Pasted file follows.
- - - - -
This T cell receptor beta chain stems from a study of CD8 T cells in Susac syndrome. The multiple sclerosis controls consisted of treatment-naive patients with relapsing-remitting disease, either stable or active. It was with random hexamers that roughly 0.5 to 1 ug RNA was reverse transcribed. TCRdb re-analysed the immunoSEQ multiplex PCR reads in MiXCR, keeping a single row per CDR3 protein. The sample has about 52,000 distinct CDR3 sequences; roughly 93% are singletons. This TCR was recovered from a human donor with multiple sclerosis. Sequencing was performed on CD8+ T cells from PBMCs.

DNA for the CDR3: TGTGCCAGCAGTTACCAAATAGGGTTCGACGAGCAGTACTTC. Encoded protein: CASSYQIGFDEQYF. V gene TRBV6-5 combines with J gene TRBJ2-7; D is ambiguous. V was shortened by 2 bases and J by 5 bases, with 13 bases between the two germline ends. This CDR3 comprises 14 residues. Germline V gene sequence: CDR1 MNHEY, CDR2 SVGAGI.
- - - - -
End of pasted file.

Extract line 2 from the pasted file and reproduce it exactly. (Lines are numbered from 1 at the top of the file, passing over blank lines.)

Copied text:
DNA for the CDR3: TGTGCCAGCAGTTACCAAATAGGGTTCGACGAGCAGTACTTC. Encoded protein: CASSYQIGFDEQYF. V gene TRBV6-5 combines with J gene TRBJ2-7; D is ambiguous. V was shortened by 2 bases and J by 5 bases, with 13 bases between the two germline ends. This CDR3 comprises 14 residues. Germline V gene sequence: CDR1 MNHEY, CDR2 SVGAGI.